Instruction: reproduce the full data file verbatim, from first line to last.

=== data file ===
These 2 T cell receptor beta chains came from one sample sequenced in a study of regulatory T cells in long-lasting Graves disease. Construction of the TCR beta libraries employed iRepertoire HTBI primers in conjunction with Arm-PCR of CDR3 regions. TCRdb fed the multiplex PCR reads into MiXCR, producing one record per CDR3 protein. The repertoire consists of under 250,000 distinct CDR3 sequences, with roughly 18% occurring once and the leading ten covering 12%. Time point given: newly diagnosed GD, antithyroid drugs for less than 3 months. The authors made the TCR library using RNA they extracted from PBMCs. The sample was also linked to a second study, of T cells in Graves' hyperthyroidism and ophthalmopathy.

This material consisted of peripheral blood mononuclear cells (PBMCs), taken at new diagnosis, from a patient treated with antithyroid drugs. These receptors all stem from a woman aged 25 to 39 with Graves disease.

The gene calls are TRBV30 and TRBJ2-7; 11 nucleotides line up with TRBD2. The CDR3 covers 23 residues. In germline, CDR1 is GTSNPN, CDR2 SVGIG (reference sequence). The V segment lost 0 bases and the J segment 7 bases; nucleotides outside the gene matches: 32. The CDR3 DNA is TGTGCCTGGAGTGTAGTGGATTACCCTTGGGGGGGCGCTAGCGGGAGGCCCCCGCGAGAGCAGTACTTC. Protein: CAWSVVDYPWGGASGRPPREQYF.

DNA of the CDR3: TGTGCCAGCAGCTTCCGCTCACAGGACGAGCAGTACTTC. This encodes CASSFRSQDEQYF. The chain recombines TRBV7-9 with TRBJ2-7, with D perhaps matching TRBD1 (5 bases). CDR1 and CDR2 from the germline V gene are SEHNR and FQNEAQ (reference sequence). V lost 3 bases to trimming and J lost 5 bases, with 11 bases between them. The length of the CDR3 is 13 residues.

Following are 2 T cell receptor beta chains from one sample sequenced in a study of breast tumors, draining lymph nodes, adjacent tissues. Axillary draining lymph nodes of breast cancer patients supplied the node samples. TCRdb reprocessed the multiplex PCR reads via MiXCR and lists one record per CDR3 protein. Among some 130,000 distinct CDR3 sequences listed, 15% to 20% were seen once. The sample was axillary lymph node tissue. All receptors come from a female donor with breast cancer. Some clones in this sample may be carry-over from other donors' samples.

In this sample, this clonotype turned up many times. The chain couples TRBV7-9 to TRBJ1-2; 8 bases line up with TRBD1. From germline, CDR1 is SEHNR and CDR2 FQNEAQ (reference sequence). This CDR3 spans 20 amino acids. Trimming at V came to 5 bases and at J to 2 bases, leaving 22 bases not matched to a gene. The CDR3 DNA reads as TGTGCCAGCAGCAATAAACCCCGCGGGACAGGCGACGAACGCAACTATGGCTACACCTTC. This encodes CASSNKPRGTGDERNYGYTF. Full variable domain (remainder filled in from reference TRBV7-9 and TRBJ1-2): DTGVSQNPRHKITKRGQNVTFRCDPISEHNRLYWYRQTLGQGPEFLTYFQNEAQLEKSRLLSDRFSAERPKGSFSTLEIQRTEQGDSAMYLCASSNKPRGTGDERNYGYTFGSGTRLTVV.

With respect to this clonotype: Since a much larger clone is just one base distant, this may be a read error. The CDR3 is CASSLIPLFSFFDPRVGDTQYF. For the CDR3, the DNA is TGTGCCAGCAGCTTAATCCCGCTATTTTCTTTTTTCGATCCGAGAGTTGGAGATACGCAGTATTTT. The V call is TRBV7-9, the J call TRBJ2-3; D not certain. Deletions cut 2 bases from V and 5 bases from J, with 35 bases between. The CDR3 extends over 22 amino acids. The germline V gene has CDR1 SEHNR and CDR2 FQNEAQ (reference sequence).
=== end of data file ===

These 2 T cell receptor beta chains came from one sample sequenced in a study of regulatory T cells in long-lasting Graves disease. Construction of the TCR beta libraries employed iRepertoire HTBI primers in conjunction with Arm-PCR of CDR3 regions. TCRdb fed the multiplex PCR reads into MiXCR, producing one record per CDR3 protein. The repertoire consists of under 250,000 distinct CDR3 sequences, with roughly 18% occurring once and the leading ten covering 12%. Time point given: newly diagnosed GD, antithyroid drugs for less than 3 months. The authors made the TCR library using RNA they extracted from PBMCs. The sample was also linked to a second study, of T cells in Graves' hyperthyroidism and ophthalmopathy.

This material consisted of peripheral blood mononuclear cells (PBMCs), taken at new diagnosis, from a patient treated with antithyroid drugs. These receptors all stem from a woman aged 25 to 39 with Graves disease.

The gene calls are TRBV30 and TRBJ2-7; 11 nucleotides line up with TRBD2. The CDR3 covers 23 residues. In germline, CDR1 is GTSNPN, CDR2 SVGIG (reference sequence). The V segment lost 0 bases and the J segment 7 bases; nucleotides outside the gene matches: 32. The CDR3 DNA is TGTGCCTGGAGTGTAGTGGATTACCCTTGGGGGGGCGCTAGCGGGAGGCCCCCGCGAGAGCAGTACTTC. Protein: CAWSVVDYPWGGASGRPPREQYF.

DNA of the CDR3: TGTGCCAGCAGCTTCCGCTCACAGGACGAGCAGTACTTC. This encodes CASSFRSQDEQYF. The chain recombines TRBV7-9 with TRBJ2-7, with D perhaps matching TRBD1 (5 bases). CDR1 and CDR2 from the germline V gene are SEHNR and FQNEAQ (reference sequence). V lost 3 bases to trimming and J lost 5 bases, with 11 bases between them. The length of the CDR3 is 13 residues.

Following are 2 T cell receptor beta chains from one sample sequenced in a study of breast tumors, draining lymph nodes, adjacent tissues. Axillary draining lymph nodes of breast cancer patients supplied the node samples. TCRdb reprocessed the multiplex PCR reads via MiXCR and lists one record per CDR3 protein. Among some 130,000 distinct CDR3 sequences listed, 15% to 20% were seen once. The sample was axillary lymph node tissue. All receptors come from a female donor with breast cancer. Some clones in this sample may be carry-over from other donors' samples.

In this sample, this clonotype turned up many times. The chain couples TRBV7-9 to TRBJ1-2; 8 bases line up with TRBD1. From germline, CDR1 is SEHNR and CDR2 FQNEAQ (reference sequence). This CDR3 spans 20 amino acids. Trimming at V came to 5 bases and at J to 2 bases, leaving 22 bases not matched to a gene. The CDR3 DNA reads as TGTGCCAGCAGCAATAAACCCCGCGGGACAGGCGACGAACGCAACTATGGCTACACCTTC. This encodes CASSNKPRGTGDERNYGYTF. Full variable domain (remainder filled in from reference TRBV7-9 and TRBJ1-2): DTGVSQNPRHKITKRGQNVTFRCDPISEHNRLYWYRQTLGQGPEFLTYFQNEAQLEKSRLLSDRFSAERPKGSFSTLEIQRTEQGDSAMYLCASSNKPRGTGDERNYGYTFGSGTRLTVV.

With respect to this clonotype: Since a much larger clone is just one base distant, this may be a read error. The CDR3 is CASSLIPLFSFFDPRVGDTQYF. For the CDR3, the DNA is TGTGCCAGCAGCTTAATCCCGCTATTTTCTTTTTTCGATCCGAGAGTTGGAGATACGCAGTATTTT. The V call is TRBV7-9, the J call TRBJ2-3; D not certain. Deletions cut 2 bases from V and 5 bases from J, with 35 bases between. The CDR3 extends over 22 amino acids. The germline V gene has CDR1 SEHNR and CDR2 FQNEAQ (reference sequence).